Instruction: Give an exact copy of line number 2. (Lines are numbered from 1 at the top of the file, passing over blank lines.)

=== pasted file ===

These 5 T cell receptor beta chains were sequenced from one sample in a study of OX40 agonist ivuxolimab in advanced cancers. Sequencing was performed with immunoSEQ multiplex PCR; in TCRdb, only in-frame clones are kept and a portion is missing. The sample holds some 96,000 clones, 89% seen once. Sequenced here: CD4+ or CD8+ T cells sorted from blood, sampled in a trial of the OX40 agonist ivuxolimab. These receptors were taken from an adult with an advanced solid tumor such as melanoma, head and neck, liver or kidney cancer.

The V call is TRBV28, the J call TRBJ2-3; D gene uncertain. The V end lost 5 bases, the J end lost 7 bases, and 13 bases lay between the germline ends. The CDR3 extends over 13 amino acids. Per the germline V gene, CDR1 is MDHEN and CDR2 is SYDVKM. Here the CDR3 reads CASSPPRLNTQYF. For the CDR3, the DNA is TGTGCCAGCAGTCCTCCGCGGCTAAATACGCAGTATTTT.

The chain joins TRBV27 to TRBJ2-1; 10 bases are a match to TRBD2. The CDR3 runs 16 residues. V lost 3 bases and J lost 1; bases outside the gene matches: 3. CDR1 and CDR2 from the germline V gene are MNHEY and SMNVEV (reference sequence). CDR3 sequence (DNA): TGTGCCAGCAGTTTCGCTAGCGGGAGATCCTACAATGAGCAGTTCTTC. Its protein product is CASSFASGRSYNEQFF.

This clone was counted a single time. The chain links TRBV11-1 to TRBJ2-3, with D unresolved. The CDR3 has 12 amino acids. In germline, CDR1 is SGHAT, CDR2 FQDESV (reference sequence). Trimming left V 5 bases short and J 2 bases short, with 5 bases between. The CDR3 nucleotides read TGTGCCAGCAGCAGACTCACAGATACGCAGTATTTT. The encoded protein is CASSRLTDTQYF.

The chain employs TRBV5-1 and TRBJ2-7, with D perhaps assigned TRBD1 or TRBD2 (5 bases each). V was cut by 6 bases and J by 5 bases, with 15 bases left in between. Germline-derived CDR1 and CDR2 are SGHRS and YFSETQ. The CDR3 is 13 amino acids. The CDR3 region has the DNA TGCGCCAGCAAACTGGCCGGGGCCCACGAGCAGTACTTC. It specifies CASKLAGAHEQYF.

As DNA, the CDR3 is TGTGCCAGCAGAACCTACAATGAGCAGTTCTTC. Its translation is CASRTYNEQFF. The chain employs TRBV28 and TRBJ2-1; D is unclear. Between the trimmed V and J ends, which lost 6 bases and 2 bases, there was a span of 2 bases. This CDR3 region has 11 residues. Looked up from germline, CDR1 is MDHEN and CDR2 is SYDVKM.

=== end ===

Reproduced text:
The V call is TRBV28, the J call TRBJ2-3; D gene uncertain. The V end lost 5 bases, the J end lost 7 bases, and 13 bases lay between the germline ends. The CDR3 extends over 13 amino acids. Per the germline V gene, CDR1 is MDHEN and CDR2 is SYDVKM. Here the CDR3 reads CASSPPRLNTQYF. For the CDR3, the DNA is TGTGCCAGCAGTCCTCCGCGGCTAAATACGCAGTATTTT.